Mahlathini's international success occurred a decade after his great South African popularity had waned. At home, he was a star of the Sixties and early Seventies, the leading light of mbaqanga jive, a fast, bouncing guitar- and saxophone-based dance style that was the rage of the black townships, just as its predecessor, marabi jive, a more American jazz- based genre, had been in the Forties and Fifties.
The nickname Mahlathini - meaning "forest" - dated from his childhood and referred to his bushy hair: by the time he hit world fame he was balding, as far as could be discerned from the shelter of his habitual black fedoras or Zulu caps. He was born Simon Nkabinde in 1938 to a poor family and grew up in Alexandra, a segregated township outside Johannesburg.
He started work early, denied the luxury of education, in a soft drinks factory, then as a builder, and for a long time as a milkman. The great natural gift that would lift him out of a life of menial labour lost no time in manifesting itself on puberty: an astonished family apparently consulted witch doctors before coming to terms with the amazing bass rasp their progeny was capable of emitting at such volume.
Mahlathini was introduced to music-making by his elder brother, Zeph, who played sax and whistle in Alexandra Black Mambazo, one of the top groups playing kwela, the penny whistle jive derivative of marabi. In the late Fifties Mahlathini began singing with vocal harmony groups, another important genre of the period, notably the Dark City Sisters and the Flying Jazz Queens. It was during this time that he began to develop the deep bass "groaning" style of singing, impressed by the sound of another member of Alexandra Black Mambazo, Aaron Lerole, celebrated as "Big Voice Jack".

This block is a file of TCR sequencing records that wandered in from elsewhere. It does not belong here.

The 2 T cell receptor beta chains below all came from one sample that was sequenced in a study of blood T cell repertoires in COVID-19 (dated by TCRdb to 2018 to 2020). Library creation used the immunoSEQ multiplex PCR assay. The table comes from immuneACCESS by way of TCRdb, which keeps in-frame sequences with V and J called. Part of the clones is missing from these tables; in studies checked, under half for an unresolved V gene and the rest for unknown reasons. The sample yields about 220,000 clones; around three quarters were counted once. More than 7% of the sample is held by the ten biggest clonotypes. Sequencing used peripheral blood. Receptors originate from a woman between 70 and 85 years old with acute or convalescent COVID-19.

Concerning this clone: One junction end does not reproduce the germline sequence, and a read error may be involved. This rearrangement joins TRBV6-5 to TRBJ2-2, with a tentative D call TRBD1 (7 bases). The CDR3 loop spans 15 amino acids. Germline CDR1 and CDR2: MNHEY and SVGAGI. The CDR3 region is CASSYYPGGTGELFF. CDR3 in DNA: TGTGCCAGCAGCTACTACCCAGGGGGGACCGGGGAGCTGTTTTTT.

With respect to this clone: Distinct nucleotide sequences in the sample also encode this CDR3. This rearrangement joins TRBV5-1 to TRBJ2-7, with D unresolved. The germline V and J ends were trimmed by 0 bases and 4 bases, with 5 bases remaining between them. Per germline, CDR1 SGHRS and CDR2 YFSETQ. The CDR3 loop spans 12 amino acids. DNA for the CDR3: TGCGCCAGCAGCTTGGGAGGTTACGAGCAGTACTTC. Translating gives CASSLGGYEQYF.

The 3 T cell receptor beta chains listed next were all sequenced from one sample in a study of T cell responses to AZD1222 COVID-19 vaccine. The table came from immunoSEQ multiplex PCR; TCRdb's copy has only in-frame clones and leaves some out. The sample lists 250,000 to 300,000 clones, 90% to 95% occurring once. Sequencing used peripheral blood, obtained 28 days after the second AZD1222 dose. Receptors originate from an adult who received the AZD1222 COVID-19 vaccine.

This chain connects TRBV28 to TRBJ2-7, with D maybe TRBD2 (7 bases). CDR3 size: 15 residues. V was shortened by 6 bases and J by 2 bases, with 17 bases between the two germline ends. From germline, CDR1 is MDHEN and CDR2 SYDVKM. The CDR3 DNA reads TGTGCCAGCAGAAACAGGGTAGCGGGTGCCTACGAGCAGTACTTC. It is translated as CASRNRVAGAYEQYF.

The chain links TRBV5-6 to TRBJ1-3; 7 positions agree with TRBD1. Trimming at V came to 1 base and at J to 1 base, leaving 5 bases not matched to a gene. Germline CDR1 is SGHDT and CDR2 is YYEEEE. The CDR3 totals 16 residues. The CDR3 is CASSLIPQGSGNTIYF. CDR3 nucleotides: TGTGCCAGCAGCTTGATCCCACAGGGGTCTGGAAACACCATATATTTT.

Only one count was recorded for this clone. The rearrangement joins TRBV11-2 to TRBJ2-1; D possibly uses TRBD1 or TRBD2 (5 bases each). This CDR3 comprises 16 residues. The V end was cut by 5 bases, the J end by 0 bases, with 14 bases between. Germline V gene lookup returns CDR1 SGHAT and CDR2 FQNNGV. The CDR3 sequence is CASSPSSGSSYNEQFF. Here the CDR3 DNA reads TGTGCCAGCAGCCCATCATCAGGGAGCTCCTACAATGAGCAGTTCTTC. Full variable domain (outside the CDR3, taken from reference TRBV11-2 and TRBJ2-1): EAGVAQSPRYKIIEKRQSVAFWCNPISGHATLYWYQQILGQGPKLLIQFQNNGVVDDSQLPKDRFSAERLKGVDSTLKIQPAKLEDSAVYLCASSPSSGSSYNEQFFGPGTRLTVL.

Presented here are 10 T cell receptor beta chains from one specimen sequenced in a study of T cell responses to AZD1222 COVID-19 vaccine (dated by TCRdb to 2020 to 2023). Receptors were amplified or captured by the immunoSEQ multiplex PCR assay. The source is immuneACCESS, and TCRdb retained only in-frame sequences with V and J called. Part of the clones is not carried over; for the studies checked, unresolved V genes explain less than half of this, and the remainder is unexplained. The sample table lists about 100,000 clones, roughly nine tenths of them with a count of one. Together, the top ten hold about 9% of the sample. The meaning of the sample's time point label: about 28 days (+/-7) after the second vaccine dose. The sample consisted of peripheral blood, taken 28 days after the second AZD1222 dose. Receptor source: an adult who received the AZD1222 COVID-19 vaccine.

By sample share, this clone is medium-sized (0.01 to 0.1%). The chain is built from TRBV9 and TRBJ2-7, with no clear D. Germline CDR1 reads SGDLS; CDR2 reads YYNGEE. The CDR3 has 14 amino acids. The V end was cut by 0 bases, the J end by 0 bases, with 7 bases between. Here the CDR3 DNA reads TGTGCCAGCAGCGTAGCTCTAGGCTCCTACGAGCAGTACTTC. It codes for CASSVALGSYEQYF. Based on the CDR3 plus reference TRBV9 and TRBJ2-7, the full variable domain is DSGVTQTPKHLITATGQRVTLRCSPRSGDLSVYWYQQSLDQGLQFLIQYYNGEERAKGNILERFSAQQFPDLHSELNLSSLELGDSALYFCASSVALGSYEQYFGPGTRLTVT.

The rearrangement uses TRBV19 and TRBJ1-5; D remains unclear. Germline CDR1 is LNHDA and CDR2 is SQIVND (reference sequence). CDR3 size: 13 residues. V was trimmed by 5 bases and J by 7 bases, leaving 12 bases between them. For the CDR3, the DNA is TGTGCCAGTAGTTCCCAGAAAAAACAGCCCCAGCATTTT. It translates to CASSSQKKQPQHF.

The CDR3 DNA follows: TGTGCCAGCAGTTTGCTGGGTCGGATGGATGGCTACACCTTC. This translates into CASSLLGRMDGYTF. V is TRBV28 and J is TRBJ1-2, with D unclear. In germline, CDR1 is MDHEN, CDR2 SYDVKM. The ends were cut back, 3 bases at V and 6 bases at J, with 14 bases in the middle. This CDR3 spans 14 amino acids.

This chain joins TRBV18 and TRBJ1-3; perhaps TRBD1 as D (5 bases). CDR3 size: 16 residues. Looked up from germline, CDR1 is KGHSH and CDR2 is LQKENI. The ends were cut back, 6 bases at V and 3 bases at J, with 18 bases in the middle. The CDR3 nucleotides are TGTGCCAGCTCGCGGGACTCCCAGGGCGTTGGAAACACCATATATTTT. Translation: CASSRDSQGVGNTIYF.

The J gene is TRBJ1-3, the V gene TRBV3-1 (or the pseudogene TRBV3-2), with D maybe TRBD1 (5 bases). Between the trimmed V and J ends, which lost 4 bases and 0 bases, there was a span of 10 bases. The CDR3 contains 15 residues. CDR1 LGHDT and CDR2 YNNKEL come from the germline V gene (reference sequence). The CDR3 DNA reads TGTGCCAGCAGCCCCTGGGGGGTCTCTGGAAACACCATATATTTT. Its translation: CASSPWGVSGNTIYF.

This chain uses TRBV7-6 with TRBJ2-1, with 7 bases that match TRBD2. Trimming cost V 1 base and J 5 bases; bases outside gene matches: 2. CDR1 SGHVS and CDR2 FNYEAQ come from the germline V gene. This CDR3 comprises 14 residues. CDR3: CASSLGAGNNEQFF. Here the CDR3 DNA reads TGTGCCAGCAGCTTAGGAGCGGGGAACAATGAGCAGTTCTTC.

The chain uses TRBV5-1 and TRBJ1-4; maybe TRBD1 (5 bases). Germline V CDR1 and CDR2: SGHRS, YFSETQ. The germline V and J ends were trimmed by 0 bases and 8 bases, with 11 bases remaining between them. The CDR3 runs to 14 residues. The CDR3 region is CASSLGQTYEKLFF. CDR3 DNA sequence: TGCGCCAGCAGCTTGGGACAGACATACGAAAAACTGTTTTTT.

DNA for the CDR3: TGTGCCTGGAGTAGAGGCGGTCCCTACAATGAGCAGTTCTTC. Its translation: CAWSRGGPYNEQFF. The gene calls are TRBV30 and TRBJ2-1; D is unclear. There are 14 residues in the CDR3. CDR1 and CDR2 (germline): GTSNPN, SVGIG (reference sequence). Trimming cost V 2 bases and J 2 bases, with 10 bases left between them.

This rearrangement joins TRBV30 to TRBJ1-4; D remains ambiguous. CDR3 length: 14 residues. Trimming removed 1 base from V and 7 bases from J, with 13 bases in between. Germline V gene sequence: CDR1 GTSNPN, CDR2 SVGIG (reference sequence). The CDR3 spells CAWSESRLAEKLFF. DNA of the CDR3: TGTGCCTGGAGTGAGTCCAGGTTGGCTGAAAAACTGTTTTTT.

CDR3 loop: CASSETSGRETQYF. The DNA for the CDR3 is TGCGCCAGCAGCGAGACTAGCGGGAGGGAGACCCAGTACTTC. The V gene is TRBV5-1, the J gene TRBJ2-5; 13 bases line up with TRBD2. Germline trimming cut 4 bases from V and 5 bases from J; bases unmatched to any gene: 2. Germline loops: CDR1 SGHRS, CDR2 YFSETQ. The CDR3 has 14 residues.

Mahalathini's great breakthrough came as a result of teaming up with two crucial units of mid-Sixties black South African dance music. The Makgona Tsohle Band (Makgona Tsohle meaning "Jack of All Trades") was the hottest backing group, producing the new, thumping, rock-flavoured, but deeply Zulu, mbaqanga sound: named after a township soul food staple, a sort of dumpling. The Mahotella Queens were a trio of superb close-harmony singers. The combination of Mahlathini's fully fledged "goat" voice roaring over the funkiness of the saxes and guitars, with the Queens soaring through the interstices, all singers formation dancing the while in Zulu regalia, was irresistible and Mahlathini began to acquire his honorary titles of "The Lion of Soweto" and "Mahlathini the Man".
By the late Seventies, mbaqanga music had gone out of fashion in South Africa, replaced by local forms of disco and Mahlathini's career stagnated until 1986 when Paul Simon's use of South African musicians on his seminal Graceland album hit a chord with international consumers and African music began to be in demand, at first in Europe, then in the United States and the rest of the developed world.
The French promoter and director of the Angouleme Festival, Christian Mousset, in 1987 brought Mahlathini to France for a short European concert schedule that soon blossomed into a number of years of intensive international touring. In the UK, the South African-born producers Trevor Herman and Jumbo Vanrenen licensed Mahlathini's classic mbaqanga recordings for their new Earthworks label and began releasing compilations such as The Kings and Queens of Township Jive, The Lion of Soweto and King of the Groaners, to considerable success.
In 1988 Mahlathini played Wembley Stadium along with Stevie Wonder and George Michael for Nelson Mandela's 70th birthday celebration, and in 1991, an audience of several hundred thousand turned out for Mahlathini in the open air at Central Park in New York. In recent years, Mahlathini's profile was lower, and the ranks of old mbaqanga greats began to thin, with the deaths of West Nkosi and Marks Mankwana of the Makgona Tsohle band. In spite of fluctuating health due to diabetes, Mahlathini had recently completed a new album.
Simon Nkabinde ("Mahlathini"), singer: born 1938; died Johannesburg 27 July 1999.Reuse content